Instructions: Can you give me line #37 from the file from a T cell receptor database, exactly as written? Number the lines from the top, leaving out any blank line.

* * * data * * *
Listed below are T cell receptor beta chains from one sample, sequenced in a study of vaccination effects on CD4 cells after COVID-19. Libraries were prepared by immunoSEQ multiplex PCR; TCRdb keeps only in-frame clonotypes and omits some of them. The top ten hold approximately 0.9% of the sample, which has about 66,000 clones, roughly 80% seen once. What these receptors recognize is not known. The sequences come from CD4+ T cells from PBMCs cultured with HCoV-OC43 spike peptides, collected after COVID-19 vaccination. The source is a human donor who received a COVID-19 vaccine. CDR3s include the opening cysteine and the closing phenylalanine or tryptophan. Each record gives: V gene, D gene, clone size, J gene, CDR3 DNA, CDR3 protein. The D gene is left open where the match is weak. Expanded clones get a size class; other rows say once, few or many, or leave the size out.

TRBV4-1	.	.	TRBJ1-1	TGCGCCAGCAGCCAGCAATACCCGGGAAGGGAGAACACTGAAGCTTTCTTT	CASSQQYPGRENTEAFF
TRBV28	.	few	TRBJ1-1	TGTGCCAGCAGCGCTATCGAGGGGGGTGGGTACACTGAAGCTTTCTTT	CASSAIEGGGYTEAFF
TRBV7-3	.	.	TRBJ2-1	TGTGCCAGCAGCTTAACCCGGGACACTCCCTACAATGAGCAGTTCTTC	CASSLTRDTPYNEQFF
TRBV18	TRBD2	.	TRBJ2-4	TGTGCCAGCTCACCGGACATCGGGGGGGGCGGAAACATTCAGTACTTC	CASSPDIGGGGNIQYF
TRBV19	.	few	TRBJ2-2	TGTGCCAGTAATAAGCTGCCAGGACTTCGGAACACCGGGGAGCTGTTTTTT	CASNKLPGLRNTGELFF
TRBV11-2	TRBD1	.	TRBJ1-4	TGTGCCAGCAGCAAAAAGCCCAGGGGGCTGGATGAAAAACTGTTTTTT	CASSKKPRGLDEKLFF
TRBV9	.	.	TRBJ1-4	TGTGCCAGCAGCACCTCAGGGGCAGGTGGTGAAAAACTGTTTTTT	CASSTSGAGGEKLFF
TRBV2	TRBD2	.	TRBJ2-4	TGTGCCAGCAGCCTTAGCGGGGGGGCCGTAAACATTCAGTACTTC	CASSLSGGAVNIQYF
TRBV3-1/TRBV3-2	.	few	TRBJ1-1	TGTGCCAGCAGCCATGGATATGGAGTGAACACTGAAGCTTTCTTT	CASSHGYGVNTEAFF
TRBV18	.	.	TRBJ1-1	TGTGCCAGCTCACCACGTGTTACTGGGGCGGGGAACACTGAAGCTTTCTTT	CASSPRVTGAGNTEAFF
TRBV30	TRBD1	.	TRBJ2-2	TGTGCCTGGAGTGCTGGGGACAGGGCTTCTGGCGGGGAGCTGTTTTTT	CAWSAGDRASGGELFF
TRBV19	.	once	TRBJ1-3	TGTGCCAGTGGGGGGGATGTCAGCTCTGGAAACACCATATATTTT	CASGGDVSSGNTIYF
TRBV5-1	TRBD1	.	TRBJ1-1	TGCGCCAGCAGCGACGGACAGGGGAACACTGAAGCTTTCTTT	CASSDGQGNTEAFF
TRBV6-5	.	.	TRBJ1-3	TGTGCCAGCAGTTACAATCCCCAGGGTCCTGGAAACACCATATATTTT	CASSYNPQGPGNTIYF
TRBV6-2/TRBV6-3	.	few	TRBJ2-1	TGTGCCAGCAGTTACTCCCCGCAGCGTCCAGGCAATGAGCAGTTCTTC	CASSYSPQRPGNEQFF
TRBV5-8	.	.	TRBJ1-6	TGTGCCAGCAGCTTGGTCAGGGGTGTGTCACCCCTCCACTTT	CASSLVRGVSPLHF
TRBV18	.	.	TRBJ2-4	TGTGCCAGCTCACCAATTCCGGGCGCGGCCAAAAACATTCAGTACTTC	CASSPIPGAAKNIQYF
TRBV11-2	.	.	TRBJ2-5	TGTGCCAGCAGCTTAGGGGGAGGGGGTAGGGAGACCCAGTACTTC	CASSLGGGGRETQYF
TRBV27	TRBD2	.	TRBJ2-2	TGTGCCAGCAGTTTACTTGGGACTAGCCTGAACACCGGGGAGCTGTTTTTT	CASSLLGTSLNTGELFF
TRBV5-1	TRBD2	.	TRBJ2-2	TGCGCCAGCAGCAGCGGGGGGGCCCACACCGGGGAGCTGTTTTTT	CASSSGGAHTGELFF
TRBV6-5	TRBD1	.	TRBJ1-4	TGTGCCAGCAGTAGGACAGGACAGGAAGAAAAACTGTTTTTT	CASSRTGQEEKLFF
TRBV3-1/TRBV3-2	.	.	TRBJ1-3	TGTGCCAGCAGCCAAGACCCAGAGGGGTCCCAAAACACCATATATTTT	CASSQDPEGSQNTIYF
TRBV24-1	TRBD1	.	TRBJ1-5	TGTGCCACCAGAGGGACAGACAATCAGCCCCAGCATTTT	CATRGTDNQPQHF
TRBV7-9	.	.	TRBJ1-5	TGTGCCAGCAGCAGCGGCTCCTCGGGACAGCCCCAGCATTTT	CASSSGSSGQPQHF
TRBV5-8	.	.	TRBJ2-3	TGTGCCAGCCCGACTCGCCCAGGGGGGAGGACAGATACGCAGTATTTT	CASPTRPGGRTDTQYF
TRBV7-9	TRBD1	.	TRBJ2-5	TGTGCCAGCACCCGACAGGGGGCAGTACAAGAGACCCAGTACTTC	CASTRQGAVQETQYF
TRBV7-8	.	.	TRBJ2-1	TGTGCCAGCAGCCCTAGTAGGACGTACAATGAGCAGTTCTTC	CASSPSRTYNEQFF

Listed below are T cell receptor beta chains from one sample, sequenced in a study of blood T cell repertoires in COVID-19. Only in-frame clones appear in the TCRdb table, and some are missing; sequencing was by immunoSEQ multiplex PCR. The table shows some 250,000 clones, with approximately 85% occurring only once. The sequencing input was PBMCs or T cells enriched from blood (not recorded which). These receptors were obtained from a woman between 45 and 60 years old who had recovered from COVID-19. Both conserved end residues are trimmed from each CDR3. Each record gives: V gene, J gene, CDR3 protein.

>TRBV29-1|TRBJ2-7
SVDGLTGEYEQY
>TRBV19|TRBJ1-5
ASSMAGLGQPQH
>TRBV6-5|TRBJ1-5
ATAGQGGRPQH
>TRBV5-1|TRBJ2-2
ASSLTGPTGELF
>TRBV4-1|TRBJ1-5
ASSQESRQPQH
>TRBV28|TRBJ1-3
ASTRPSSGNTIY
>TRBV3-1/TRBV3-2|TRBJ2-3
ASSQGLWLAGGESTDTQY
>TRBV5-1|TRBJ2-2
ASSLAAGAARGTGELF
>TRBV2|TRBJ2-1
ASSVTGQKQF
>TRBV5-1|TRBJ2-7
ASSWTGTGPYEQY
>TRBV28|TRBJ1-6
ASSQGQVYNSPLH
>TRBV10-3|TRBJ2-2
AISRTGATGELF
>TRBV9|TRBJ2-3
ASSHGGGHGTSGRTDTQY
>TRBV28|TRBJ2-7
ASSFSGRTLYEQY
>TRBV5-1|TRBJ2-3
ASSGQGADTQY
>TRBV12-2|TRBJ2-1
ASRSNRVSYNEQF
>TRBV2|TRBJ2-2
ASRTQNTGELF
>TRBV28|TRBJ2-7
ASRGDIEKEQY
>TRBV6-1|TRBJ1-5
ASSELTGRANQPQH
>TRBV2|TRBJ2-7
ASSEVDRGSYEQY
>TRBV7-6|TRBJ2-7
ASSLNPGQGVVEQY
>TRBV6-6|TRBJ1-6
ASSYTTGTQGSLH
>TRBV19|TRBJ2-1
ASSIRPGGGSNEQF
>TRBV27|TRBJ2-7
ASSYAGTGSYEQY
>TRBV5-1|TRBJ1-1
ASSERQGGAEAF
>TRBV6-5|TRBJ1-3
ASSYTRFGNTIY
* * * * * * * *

ASSLTGPTGELF